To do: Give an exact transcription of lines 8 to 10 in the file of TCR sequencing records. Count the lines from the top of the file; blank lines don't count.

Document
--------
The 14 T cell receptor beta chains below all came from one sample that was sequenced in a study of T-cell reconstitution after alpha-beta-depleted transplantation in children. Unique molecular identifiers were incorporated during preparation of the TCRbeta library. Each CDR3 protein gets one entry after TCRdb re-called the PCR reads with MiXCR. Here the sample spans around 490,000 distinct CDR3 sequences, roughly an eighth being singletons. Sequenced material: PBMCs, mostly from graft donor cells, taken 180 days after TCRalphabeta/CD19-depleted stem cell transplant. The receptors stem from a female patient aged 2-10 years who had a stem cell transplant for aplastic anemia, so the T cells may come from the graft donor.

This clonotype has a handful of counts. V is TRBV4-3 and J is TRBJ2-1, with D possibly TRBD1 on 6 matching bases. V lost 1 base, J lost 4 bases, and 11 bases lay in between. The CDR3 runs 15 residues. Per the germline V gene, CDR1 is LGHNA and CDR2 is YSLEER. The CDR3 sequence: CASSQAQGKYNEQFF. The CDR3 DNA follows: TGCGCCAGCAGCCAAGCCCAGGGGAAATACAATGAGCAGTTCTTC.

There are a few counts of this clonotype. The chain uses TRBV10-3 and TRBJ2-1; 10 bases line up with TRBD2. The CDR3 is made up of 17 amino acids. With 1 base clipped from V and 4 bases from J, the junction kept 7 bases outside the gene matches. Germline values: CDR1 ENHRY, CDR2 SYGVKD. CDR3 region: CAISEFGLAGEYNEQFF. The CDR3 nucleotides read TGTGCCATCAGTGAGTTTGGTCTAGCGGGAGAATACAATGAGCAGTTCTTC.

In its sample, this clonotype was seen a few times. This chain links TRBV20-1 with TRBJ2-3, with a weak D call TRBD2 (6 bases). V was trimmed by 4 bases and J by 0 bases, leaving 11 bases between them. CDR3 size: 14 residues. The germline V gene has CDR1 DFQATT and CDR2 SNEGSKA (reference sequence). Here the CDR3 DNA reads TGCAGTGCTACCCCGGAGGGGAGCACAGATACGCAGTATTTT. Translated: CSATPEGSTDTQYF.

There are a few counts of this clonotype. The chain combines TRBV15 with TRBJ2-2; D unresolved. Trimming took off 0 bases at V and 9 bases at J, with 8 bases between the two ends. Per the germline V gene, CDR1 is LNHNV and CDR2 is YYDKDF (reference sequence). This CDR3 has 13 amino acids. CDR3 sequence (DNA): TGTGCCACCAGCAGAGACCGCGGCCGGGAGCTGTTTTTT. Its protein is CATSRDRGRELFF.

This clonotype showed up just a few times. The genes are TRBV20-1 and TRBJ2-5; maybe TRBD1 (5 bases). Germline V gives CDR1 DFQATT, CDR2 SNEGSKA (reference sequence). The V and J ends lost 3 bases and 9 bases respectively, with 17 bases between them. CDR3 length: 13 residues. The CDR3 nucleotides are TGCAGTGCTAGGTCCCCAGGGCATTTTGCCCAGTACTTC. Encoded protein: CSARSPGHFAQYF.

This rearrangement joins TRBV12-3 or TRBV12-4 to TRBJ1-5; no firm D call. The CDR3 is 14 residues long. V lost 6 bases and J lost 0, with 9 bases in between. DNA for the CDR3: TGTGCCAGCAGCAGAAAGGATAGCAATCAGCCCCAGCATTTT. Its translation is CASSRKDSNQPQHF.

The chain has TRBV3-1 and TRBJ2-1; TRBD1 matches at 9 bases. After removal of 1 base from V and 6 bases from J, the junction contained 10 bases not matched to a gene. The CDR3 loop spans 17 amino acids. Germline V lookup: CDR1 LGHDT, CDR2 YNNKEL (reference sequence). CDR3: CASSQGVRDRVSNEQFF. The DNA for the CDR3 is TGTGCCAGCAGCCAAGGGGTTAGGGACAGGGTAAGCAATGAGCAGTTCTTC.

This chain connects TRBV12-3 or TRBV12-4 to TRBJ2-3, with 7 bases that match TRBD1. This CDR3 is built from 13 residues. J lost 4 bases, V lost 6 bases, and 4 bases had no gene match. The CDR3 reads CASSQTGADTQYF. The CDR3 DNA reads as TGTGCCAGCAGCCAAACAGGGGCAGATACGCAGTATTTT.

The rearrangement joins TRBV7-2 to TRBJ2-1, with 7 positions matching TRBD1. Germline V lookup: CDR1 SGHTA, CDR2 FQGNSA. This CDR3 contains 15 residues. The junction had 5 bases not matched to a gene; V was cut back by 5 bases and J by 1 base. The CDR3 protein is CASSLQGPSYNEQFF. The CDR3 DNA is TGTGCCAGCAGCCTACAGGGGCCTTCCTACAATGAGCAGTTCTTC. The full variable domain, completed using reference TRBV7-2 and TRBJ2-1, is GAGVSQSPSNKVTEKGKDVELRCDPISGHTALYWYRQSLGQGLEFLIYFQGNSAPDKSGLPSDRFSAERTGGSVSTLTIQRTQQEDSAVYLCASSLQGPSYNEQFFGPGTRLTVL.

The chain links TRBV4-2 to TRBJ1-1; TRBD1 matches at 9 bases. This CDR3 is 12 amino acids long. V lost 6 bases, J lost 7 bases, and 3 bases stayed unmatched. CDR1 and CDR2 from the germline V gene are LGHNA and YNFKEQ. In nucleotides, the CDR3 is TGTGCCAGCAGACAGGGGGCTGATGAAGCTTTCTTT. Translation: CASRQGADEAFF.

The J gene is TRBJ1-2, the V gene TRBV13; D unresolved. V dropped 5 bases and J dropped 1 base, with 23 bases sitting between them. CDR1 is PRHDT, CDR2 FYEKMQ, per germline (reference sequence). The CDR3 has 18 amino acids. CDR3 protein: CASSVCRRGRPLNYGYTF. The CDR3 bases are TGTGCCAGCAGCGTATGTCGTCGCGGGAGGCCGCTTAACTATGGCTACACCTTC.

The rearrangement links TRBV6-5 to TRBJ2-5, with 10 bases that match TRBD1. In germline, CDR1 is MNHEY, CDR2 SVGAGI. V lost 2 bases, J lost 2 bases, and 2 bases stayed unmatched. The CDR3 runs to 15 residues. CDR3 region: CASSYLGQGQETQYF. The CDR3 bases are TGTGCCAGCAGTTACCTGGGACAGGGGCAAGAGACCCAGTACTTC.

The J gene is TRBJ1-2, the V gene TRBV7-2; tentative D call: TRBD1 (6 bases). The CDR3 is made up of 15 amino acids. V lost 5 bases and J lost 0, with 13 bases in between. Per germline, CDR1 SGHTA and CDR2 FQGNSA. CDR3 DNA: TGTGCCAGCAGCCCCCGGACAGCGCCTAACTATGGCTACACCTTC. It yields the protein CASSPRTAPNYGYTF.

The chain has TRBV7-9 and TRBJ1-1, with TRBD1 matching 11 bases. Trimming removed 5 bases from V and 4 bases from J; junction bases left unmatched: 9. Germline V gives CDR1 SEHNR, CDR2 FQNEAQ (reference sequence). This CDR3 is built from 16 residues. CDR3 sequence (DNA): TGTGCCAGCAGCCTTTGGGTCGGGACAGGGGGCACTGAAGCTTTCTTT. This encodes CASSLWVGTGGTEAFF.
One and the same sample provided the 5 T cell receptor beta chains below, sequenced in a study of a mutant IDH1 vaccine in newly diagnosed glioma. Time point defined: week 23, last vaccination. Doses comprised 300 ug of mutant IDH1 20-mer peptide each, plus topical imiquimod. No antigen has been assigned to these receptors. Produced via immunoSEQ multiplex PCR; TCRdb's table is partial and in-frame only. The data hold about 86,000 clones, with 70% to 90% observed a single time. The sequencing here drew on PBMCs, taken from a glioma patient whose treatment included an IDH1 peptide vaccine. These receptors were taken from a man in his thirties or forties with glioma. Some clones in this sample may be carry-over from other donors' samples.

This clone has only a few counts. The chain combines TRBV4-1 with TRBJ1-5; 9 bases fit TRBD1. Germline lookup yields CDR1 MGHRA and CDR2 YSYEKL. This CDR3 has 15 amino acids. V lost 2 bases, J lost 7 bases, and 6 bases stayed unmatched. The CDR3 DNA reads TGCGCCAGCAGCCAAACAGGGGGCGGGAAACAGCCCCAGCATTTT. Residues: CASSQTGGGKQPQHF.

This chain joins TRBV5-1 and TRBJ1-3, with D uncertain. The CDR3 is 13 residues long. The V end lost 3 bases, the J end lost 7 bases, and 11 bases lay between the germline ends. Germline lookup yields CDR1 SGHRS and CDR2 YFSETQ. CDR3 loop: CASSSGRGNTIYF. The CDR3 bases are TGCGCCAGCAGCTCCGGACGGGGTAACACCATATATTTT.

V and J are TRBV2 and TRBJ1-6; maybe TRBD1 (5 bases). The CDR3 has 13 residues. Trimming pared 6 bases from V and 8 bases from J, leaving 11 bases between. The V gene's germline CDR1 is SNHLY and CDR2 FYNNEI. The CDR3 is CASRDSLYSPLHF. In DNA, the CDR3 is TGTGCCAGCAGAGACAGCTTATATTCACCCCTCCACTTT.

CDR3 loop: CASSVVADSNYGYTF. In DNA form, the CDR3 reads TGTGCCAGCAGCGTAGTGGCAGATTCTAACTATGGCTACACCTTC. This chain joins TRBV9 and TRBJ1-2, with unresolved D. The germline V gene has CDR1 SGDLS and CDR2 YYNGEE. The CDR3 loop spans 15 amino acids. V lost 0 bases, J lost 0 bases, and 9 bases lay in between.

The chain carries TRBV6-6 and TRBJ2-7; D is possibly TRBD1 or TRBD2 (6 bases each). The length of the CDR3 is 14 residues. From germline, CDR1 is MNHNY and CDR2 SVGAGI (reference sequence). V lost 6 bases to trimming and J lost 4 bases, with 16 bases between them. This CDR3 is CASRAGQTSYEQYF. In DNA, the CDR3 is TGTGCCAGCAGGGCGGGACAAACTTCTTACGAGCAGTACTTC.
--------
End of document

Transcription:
The chain has TRBV3-1 and TRBJ2-1; TRBD1 matches at 9 bases. After removal of 1 base from V and 6 bases from J, the junction contained 10 bases not matched to a gene. The CDR3 loop spans 17 amino acids. Germline V lookup: CDR1 LGHDT, CDR2 YNNKEL (reference sequence). CDR3: CASSQGVRDRVSNEQFF. The DNA for the CDR3 is TGTGCCAGCAGCCAAGGGGTTAGGGACAGGGTAAGCAATGAGCAGTTCTTC.

This chain connects TRBV12-3 or TRBV12-4 to TRBJ2-3, with 7 bases that match TRBD1. This CDR3 is built from 13 residues. J lost 4 bases, V lost 6 bases, and 4 bases had no gene match. The CDR3 reads CASSQTGADTQYF. The CDR3 DNA reads as TGTGCCAGCAGCCAAACAGGGGCAGATACGCAGTATTTT.

The rearrangement joins TRBV7-2 to TRBJ2-1, with 7 positions matching TRBD1. Germline V lookup: CDR1 SGHTA, CDR2 FQGNSA. This CDR3 contains 15 residues. The junction had 5 bases not matched to a gene; V was cut back by 5 bases and J by 1 base. The CDR3 protein is CASSLQGPSYNEQFF. The CDR3 DNA is TGTGCCAGCAGCCTACAGGGGCCTTCCTACAATGAGCAGTTCTTC. The full variable domain, completed using reference TRBV7-2 and TRBJ2-1, is GAGVSQSPSNKVTEKGKDVELRCDPISGHTALYWYRQSLGQGLEFLIYFQGNSAPDKSGLPSDRFSAERTGGSVSTLTIQRTQQEDSAVYLCASSLQGPSYNEQFFGPGTRLTVL.